Sexual abuse by Dunblane killer Thomas Hamilton condemned nine-year-old Francis McGowan to a desperate life of drug addiction, crime, jail and despair.
Now 52, Francis has blasted the Scottish Government for shutting the door in his face when he’s been begging for help.
Francis believes his early life trauma, compounded by his own parents’ addiction issues, meant he had zero chance of a “normal” existence.
Most of his life has been spent behind bars after racking up an endless rap sheet for drug offences, shoplifting, fraud, assault, breaches of the peace and housebreaking.
Francis now lives in Shotts, Lanarkshire but was targeted by monster Thomas Hamilton in the tough Raploch area of Stirling in 1978, when he was just nine.
Some 18 years later Hamilton carried out the Dunblane shooting atrocity, killing 17 people, mainly children, and injuring 15.
Francis said: “I’ve had a life of guilt and shame due to the sexual offences committed against me and I also carry the regret for all the crimes I’ve committed, which gets worse every year.
“But I look back on my childhood now and think ‘what chance did I have?’
“I’ve had a chaotic life, utterly dedicated to obliterating the memory of what happened to me as a child.
“I still haven’t been able to face up to it but I am 100 per cent convinced that a proper term of rehab and therapy will help me finally get off drugs.
“I’ve written to Nicola Sturgeon and begged my MSP and my drug worker for help but all I’ve ever been given is an hour a week of group therapy, which has brought my trouble to the front of my mind.
“Then I go home in a worse state than when I went in.
“It’s methadone or subutex (heroin replacements), no counselling after it and an appointment every two or three months to get a 10-minute talk to let me pick my script up.”
He added: “I read in the Daily Record about the big funding for rehab but I’m told there is none for me.”
Francis was recruited by Hamilton to his Sea Rovers Club at eight and was soon being taken away to places like Loch Lomond on camping trips.
Hamilton would hit boys with metal rods to supposedly toughen them up before insisting on rubbing sun tan lotion on their bodies.
He soon isolated Francis and committed serious sexual assaults on him which he has never discussed in detail with a therapist.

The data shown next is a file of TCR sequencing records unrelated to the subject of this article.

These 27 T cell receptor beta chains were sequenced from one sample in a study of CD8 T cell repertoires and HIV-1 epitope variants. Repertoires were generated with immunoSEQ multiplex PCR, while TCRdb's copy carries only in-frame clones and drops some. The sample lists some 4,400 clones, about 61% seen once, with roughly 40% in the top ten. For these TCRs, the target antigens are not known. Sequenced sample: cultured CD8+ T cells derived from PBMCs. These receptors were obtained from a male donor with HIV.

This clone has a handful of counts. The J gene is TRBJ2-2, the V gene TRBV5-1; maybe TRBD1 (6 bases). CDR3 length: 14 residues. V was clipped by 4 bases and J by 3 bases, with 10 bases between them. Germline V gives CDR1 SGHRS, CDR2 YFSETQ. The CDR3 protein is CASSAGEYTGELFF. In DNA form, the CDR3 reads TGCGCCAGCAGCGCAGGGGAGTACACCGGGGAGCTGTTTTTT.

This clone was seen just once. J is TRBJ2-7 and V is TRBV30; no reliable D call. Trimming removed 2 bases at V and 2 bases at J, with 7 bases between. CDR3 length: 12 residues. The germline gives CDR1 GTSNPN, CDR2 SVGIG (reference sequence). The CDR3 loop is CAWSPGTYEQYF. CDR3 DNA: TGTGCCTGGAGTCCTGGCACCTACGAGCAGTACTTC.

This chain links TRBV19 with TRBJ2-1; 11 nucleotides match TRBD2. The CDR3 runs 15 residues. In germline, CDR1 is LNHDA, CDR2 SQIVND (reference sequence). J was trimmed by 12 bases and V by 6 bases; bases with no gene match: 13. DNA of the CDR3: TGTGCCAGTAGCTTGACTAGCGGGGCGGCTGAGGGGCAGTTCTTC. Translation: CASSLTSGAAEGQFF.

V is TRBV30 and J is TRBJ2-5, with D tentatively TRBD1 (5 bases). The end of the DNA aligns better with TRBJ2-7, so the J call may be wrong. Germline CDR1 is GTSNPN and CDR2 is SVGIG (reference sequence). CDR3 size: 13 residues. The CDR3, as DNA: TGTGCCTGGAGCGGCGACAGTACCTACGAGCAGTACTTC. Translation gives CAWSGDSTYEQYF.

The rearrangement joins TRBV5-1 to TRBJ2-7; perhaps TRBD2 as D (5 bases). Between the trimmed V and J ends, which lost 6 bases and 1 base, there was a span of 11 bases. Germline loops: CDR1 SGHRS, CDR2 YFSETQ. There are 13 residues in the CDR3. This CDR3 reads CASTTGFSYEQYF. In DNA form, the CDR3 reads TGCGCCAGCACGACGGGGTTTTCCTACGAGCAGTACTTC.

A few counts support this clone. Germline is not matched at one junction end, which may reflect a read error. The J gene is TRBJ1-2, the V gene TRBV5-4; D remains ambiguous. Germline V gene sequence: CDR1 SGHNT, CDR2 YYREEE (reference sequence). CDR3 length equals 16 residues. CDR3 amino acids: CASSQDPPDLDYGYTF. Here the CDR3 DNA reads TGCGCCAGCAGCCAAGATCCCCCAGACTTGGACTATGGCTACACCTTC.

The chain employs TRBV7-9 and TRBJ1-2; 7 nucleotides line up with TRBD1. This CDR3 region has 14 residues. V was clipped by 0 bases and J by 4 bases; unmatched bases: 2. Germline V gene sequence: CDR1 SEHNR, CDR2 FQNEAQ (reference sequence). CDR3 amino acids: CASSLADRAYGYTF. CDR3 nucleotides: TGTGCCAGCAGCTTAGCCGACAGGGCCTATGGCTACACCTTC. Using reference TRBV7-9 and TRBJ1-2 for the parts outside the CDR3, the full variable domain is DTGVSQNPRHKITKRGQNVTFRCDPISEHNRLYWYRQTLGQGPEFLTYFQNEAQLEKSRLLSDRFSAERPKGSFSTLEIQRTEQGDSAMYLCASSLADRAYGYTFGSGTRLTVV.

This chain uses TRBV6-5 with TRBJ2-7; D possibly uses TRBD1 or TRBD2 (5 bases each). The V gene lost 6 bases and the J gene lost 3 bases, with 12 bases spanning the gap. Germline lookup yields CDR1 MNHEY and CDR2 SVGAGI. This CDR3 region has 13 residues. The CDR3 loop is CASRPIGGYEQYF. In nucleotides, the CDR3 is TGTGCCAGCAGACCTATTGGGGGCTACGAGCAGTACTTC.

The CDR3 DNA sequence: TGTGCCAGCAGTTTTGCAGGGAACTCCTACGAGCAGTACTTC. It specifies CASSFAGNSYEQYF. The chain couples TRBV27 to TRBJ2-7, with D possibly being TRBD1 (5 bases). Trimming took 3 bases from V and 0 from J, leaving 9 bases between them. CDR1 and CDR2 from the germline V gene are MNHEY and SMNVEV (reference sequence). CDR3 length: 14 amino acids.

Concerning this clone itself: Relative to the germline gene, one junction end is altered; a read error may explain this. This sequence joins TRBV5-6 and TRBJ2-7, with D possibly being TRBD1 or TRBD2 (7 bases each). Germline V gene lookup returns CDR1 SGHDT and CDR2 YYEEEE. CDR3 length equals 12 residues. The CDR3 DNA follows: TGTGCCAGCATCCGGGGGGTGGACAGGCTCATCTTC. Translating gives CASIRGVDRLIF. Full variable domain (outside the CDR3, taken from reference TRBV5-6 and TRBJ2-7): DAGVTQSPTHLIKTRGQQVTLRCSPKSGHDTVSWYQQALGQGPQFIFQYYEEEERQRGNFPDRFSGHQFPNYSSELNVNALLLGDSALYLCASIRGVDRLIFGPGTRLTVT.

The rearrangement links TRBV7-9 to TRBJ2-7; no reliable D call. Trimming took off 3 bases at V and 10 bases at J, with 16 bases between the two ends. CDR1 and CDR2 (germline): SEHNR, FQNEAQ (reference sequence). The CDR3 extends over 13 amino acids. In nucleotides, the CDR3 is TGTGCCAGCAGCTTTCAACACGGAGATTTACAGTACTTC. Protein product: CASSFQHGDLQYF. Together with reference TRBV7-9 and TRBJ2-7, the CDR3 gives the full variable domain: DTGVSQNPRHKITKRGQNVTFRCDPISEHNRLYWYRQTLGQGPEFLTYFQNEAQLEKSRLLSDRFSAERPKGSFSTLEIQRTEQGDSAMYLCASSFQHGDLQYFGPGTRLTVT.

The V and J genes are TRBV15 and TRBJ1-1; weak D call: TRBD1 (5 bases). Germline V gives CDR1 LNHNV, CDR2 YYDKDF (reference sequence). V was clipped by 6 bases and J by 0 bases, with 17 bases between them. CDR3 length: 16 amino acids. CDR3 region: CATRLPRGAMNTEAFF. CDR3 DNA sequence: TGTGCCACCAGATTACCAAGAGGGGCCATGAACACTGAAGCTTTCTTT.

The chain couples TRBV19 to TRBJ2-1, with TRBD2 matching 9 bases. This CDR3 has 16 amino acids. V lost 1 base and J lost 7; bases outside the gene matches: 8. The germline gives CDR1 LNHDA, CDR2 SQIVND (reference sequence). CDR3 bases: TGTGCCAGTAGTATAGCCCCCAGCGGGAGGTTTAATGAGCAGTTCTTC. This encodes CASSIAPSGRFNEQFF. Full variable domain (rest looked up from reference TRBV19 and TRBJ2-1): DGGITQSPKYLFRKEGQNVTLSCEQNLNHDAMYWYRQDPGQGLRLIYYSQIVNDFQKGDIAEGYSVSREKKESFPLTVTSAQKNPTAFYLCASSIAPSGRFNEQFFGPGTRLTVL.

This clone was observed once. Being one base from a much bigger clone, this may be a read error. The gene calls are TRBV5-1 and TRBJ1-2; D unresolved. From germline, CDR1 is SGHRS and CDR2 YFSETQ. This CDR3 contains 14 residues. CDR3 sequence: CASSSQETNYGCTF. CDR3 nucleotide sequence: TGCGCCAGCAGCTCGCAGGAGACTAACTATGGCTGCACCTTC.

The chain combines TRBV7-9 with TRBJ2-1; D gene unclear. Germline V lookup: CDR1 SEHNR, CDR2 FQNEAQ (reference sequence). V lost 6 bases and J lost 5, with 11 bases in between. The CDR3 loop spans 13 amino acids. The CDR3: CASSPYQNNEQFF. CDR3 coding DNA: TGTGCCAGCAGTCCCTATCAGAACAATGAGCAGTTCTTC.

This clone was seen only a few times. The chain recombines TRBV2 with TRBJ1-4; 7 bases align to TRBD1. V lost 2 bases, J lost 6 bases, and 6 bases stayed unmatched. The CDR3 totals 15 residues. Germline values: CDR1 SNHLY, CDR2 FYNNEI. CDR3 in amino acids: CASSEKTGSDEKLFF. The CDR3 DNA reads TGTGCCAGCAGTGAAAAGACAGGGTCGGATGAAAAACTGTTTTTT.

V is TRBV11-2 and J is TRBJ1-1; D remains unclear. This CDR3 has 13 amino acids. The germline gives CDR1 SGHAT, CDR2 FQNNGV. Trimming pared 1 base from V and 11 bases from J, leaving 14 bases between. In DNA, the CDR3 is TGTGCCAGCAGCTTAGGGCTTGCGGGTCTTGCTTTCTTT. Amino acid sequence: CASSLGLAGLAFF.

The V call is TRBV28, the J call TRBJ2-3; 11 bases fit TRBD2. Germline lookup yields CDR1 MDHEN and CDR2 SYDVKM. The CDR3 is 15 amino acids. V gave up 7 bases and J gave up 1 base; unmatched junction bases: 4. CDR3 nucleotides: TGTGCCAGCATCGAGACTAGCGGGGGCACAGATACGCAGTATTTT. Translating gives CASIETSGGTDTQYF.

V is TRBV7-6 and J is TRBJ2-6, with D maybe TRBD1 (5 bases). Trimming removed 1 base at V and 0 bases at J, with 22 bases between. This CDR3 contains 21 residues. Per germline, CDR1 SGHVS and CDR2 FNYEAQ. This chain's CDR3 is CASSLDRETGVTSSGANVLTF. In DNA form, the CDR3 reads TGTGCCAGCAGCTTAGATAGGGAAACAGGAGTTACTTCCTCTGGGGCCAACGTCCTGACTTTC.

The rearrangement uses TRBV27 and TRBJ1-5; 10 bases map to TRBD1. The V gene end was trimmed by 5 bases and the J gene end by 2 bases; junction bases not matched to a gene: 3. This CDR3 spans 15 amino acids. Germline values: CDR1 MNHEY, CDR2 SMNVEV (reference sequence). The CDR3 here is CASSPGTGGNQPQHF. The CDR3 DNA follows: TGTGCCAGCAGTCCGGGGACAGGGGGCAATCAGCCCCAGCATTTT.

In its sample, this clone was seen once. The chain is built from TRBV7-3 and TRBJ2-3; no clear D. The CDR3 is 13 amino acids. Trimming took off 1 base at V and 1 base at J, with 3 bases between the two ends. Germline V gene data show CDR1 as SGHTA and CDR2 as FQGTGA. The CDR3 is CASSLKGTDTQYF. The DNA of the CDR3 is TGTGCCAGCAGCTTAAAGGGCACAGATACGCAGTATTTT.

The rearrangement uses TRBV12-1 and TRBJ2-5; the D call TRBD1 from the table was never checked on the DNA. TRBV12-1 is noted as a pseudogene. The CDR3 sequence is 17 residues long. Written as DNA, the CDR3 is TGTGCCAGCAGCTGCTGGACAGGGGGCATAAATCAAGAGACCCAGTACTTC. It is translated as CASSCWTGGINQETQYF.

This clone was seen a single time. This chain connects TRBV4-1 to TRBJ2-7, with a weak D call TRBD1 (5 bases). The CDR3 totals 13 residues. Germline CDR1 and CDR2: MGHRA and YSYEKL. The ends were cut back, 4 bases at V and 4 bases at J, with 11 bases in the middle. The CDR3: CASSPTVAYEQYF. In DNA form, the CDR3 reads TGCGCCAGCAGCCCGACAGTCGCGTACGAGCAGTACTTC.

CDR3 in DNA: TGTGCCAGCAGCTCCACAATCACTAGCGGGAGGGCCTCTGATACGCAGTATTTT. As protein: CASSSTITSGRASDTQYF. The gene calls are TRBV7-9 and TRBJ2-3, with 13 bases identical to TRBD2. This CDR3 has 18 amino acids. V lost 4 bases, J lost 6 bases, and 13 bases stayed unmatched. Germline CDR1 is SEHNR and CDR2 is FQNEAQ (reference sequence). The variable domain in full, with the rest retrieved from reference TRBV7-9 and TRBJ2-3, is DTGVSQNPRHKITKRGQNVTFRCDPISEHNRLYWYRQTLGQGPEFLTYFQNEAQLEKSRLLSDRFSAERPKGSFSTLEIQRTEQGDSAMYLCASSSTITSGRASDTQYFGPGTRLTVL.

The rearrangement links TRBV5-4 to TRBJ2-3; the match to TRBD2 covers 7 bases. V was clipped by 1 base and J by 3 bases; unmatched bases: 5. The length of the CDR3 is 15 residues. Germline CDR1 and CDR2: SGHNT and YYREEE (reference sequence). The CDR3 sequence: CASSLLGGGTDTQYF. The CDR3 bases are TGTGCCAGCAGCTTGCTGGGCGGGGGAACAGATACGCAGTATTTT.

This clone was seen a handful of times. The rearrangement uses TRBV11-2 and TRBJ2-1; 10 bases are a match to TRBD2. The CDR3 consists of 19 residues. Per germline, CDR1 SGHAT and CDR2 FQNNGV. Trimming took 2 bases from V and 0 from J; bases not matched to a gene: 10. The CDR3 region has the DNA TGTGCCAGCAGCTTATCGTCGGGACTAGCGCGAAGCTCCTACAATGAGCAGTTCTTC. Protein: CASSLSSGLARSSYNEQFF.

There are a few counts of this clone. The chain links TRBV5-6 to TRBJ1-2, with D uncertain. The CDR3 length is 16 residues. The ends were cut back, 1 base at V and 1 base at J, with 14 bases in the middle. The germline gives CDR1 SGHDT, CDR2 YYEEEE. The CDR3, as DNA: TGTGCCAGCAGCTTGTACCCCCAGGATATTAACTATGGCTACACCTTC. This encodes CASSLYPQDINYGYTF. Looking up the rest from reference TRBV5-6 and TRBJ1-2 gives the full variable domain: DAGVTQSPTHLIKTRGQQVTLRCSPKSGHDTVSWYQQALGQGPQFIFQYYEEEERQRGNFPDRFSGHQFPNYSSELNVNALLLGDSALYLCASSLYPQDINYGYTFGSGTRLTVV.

Francis said: “Hamilton was a bully and it seems nuts to think of it now but he would take us to the gun range in Stirling and let us fire guns.
“I wanted to go with the Scouts but he had been bombed out of that because of his sleazy behaviour and set up a Sea Rovers club. He actually turned up at my front door to take me away.”
Criminal lawyer Iain Smith is one of Scotland’s leading supporters of “Smart Justice”, which aims at understanding how childhood trauma drives addiction and crime.
He said: “This tragic and shocking story resonates with numerous cases I deal with daily.
“The cycle of childhood abuse or neglect that is either ignored or undetected.
“The creation of a disregulated child who is often labelled early on by teachers, social workers and eventually the police as ‘a bad kid’.
“Then in order to find relief from the pain the child resorts to substances to feel less bad but rarely feeling good. For some it’s a path to the justice system.
“Rather than treat or help struggling people with their pain, we punish them.
“This failure to understand childhood trauma allows the futile revolving door of prison to continue.
“It is high time we stopped viewing those in the grip of addiction as ‘junkies’ and wake up to the fact that most are failed by us and marginalised.
“This is not about being hard or soft on crime but being smart. Long term by improving the lives of individuals and, as a by-product, reducing crime.”